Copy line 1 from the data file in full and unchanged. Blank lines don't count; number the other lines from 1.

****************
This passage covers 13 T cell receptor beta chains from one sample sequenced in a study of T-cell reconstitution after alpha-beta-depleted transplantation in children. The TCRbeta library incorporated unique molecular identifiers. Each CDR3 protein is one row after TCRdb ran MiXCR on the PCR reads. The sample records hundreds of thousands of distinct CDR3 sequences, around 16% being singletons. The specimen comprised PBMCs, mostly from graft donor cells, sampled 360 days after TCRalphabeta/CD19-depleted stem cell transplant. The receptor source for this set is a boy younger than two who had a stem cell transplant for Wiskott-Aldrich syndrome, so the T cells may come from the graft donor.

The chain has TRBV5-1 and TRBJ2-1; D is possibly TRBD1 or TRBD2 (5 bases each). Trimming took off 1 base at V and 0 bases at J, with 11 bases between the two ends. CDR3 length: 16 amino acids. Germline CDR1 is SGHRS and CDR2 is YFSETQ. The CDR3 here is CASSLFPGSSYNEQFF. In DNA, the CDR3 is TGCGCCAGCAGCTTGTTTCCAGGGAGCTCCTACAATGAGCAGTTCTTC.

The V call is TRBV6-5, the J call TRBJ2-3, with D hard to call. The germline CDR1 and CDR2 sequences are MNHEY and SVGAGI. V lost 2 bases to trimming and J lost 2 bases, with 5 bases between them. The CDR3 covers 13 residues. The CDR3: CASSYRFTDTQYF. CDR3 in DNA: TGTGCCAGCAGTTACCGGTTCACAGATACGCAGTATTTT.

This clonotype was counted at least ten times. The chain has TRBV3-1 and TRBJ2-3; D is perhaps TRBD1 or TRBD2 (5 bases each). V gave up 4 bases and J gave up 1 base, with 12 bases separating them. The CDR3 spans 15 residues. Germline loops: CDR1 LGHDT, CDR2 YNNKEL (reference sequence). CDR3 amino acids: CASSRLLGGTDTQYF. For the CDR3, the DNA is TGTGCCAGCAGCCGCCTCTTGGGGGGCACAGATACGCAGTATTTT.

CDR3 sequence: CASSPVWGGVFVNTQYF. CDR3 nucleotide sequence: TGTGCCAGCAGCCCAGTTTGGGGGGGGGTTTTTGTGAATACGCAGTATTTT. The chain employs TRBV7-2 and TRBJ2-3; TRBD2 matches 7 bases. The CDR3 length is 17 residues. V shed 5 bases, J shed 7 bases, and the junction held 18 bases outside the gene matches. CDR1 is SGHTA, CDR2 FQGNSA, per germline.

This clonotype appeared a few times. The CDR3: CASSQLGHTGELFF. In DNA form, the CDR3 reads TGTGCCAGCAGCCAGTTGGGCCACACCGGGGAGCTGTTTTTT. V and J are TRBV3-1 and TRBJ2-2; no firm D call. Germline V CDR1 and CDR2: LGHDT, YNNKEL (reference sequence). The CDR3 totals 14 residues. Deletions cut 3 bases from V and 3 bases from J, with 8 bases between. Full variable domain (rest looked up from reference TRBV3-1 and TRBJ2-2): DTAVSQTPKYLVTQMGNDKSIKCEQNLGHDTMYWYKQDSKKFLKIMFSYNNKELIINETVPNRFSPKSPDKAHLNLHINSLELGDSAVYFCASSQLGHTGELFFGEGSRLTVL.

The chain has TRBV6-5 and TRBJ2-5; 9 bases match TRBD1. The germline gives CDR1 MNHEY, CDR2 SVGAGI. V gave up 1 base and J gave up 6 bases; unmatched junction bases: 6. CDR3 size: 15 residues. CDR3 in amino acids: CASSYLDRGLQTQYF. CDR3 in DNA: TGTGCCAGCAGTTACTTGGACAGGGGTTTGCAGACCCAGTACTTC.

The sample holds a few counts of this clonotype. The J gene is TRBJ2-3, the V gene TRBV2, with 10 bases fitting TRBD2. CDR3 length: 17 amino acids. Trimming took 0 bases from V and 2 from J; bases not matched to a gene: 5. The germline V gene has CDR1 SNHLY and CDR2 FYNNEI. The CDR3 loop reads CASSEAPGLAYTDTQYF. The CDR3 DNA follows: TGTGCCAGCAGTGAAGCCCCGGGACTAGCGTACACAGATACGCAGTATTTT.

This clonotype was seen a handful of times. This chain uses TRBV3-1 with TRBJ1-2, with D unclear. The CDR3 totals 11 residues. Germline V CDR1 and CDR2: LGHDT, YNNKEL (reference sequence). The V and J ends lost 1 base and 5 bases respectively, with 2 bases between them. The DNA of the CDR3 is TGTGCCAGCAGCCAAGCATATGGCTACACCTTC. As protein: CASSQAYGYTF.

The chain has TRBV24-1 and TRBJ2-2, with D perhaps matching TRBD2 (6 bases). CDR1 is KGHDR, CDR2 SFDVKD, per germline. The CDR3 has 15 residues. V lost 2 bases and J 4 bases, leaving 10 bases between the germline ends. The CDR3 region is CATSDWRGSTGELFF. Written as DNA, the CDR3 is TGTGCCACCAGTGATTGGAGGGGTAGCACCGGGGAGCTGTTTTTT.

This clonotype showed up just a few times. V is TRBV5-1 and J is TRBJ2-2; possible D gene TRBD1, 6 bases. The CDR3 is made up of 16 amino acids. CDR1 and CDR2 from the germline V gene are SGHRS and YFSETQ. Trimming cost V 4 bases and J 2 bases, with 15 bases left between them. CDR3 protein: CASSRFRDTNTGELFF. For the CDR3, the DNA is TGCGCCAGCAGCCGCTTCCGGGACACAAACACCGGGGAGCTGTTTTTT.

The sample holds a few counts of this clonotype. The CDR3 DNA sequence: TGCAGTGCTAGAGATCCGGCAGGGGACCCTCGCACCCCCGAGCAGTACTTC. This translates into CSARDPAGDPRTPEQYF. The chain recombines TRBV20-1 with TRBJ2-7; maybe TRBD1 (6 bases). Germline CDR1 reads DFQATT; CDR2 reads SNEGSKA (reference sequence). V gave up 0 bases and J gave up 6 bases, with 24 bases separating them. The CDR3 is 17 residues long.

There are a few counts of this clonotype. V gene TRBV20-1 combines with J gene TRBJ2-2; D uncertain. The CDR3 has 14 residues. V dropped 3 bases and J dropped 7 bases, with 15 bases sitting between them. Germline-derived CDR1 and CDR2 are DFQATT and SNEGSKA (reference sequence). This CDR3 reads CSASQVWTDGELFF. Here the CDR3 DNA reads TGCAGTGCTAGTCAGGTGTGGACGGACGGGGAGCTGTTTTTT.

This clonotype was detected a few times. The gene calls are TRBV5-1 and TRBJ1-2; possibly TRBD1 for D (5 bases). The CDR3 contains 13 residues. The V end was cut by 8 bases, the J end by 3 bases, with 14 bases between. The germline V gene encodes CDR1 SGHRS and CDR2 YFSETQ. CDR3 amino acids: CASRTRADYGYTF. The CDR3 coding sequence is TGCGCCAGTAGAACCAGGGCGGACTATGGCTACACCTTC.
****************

This passage covers 13 T cell receptor beta chains from one sample sequenced in a study of T-cell reconstitution after alpha-beta-depleted transplantation in children. The TCRbeta library incorporated unique molecular identifiers. Each CDR3 protein is one row after TCRdb ran MiXCR on the PCR reads. The sample records hundreds of thousands of distinct CDR3 sequences, around 16% being singletons. The specimen comprised PBMCs, mostly from graft donor cells, sampled 360 days after TCRalphabeta/CD19-depleted stem cell transplant. The receptor source for this set is a boy younger than two who had a stem cell transplant for Wiskott-Aldrich syndrome, so the T cells may come from the graft donor.